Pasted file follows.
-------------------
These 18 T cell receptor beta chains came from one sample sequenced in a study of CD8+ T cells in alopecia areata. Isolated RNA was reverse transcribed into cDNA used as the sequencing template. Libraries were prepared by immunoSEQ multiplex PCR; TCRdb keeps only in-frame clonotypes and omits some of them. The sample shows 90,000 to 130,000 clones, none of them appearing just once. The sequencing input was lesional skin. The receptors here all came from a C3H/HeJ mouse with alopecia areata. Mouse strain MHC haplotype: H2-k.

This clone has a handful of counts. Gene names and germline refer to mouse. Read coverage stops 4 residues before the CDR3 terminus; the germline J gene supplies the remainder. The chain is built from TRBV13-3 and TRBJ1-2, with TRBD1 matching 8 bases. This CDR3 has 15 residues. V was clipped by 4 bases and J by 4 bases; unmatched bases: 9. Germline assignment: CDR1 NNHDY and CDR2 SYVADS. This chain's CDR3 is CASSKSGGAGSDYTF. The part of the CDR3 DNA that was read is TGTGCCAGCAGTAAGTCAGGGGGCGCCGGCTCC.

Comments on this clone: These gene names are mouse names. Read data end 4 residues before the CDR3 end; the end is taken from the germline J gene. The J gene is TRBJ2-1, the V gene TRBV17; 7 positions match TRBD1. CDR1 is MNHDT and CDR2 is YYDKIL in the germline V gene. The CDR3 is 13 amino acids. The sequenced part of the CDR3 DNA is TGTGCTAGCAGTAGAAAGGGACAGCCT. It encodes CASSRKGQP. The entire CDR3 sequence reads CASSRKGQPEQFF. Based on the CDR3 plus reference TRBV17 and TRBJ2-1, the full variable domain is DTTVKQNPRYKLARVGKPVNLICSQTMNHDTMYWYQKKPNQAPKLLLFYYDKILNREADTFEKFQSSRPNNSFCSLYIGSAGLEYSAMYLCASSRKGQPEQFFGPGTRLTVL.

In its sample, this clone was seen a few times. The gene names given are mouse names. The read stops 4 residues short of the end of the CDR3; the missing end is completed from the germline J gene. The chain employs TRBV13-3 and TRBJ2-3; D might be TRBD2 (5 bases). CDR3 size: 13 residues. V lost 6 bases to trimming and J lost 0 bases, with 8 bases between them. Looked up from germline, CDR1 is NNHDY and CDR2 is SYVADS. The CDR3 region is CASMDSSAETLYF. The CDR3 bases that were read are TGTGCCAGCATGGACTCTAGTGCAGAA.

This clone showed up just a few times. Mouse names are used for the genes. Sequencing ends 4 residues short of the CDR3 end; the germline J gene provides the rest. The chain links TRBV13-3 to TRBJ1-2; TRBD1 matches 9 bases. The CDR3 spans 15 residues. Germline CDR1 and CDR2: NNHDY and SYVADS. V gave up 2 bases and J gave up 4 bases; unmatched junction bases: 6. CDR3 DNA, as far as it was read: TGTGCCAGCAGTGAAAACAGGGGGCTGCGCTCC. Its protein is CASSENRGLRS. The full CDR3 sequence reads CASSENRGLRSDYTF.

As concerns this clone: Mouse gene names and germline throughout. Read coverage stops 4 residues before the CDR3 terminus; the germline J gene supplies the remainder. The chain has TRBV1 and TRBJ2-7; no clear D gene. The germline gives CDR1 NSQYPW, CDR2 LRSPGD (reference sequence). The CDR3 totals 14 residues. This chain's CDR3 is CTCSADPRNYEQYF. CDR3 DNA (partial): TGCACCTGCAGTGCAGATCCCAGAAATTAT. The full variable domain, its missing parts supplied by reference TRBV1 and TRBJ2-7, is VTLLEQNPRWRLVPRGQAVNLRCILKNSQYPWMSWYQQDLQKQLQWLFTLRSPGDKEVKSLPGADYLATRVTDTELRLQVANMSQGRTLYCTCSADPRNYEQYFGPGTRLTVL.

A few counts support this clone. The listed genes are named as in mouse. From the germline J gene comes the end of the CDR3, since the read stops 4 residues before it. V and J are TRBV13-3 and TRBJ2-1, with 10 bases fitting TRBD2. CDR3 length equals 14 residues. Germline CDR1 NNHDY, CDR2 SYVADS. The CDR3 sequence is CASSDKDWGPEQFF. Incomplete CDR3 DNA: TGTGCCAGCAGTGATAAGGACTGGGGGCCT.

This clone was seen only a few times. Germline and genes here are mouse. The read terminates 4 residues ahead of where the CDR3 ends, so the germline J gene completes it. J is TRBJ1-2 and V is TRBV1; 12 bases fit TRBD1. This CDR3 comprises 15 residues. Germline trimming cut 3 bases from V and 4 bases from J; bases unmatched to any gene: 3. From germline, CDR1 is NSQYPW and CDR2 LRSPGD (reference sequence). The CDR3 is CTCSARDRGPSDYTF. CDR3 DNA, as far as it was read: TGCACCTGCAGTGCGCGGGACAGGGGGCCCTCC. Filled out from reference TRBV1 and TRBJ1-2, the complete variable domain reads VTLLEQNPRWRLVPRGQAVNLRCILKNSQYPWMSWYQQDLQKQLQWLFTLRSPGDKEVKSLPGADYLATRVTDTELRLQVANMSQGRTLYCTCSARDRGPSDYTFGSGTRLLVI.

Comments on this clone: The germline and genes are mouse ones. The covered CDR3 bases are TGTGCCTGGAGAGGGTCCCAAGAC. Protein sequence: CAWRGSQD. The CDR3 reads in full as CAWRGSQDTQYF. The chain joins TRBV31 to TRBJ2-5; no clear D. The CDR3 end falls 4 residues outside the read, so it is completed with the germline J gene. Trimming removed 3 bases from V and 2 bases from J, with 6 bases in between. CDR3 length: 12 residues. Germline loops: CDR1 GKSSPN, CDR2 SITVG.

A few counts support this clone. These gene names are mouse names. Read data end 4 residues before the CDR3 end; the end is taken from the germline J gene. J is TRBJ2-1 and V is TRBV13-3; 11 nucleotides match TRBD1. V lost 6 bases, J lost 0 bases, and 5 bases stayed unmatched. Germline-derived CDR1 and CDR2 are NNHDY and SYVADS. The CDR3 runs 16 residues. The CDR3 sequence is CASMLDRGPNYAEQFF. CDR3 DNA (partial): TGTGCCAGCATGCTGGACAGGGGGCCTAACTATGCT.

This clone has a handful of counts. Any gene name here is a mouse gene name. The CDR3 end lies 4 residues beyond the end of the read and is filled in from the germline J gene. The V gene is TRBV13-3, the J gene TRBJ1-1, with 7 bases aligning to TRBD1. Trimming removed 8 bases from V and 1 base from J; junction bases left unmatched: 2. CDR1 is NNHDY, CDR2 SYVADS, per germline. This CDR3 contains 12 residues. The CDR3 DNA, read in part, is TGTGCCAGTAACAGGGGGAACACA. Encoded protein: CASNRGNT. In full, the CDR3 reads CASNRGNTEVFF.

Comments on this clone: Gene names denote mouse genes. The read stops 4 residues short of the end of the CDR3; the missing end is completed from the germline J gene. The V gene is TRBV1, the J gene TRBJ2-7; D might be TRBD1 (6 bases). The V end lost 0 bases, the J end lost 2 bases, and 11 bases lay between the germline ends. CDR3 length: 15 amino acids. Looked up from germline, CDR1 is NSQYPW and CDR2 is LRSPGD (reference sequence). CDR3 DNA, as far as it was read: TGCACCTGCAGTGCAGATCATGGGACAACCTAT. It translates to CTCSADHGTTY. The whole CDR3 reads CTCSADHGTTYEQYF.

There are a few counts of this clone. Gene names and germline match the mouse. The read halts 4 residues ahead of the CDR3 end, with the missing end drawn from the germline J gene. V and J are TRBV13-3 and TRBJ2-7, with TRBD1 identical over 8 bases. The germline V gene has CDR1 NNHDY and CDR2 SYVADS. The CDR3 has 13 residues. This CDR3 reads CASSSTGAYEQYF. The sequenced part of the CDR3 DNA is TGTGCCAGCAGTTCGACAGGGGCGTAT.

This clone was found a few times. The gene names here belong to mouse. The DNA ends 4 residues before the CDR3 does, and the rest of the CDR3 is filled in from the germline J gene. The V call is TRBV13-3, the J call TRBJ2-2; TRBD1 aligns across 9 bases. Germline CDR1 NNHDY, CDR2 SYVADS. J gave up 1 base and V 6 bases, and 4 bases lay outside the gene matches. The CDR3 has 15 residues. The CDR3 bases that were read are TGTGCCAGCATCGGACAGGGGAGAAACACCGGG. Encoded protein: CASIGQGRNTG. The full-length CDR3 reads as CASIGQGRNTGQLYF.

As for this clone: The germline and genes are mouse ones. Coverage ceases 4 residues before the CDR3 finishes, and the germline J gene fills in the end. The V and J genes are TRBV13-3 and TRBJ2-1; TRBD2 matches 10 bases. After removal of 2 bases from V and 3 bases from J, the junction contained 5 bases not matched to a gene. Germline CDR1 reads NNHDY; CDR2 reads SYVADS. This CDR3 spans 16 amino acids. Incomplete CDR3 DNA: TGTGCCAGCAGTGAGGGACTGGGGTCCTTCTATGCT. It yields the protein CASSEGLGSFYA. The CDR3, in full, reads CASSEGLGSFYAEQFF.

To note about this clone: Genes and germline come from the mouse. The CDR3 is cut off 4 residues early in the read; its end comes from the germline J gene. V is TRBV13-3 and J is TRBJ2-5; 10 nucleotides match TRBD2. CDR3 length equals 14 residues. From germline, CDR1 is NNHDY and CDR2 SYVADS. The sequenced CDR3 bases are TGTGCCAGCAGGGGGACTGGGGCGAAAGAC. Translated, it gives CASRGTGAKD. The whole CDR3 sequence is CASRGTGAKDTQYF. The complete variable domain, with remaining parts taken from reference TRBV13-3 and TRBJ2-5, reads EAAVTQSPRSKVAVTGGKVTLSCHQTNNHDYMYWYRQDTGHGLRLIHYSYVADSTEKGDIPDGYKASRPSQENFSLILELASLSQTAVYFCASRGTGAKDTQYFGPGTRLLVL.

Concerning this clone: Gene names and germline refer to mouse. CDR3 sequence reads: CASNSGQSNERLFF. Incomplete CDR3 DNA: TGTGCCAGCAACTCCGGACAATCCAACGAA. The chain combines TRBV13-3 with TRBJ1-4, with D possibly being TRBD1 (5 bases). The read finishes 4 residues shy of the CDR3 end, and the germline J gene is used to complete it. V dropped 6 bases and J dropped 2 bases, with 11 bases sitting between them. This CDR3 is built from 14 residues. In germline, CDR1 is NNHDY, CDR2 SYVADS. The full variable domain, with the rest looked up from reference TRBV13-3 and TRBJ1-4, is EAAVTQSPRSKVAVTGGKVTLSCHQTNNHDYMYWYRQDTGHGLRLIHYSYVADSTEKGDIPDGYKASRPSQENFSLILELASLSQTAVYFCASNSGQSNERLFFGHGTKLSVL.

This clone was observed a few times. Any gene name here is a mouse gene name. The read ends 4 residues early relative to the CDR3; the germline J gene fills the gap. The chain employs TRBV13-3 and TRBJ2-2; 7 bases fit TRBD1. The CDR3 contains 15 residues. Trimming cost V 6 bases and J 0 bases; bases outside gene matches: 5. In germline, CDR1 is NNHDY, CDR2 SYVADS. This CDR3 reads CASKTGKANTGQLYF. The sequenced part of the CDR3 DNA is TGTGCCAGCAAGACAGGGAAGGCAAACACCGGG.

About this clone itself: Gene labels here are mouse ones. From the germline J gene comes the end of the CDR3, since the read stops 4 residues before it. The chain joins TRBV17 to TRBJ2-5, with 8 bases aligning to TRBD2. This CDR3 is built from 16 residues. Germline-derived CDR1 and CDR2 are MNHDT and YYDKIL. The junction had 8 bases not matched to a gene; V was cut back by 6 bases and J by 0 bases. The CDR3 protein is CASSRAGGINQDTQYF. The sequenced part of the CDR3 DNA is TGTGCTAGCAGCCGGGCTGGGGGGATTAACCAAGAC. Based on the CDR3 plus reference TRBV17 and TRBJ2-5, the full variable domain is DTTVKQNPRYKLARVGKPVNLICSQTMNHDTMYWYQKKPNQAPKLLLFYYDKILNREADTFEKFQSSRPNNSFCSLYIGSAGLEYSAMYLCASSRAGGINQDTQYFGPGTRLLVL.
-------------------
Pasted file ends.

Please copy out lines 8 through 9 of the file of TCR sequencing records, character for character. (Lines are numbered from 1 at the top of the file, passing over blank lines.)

This clone was seen only a few times. Germline and genes here are mouse. The read terminates 4 residues ahead of where the CDR3 ends, so the germline J gene completes it. J is TRBJ1-2 and V is TRBV1; 12 bases fit TRBD1. This CDR3 comprises 15 residues. Germline trimming cut 3 bases from V and 4 bases from J; bases unmatched to any gene: 3. From germline, CDR1 is NSQYPW and CDR2 LRSPGD (reference sequence). The CDR3 is CTCSARDRGPSDYTF. CDR3 DNA, as far as it was read: TGCACCTGCAGTGCGCGGGACAGGGGGCCCTCC. Filled out from reference TRBV1 and TRBJ1-2, the complete variable domain reads VTLLEQNPRWRLVPRGQAVNLRCILKNSQYPWMSWYQQDLQKQLQWLFTLRSPGDKEVKSLPGADYLATRVTDTELRLQVANMSQGRTLYCTCSARDRGPSDYTFGSGTRLLVI.

Comments on this clone: The germline and genes are mouse ones. The covered CDR3 bases are TGTGCCTGGAGAGGGTCCCAAGAC. Protein sequence: CAWRGSQD. The CDR3 reads in full as CAWRGSQDTQYF. The chain joins TRBV31 to TRBJ2-5; no clear D. The CDR3 end falls 4 residues outside the read, so it is completed with the germline J gene. Trimming removed 3 bases from V and 2 bases from J, with 6 bases in between. CDR3 length: 12 residues. Germline loops: CDR1 GKSSPN, CDR2 SITVG.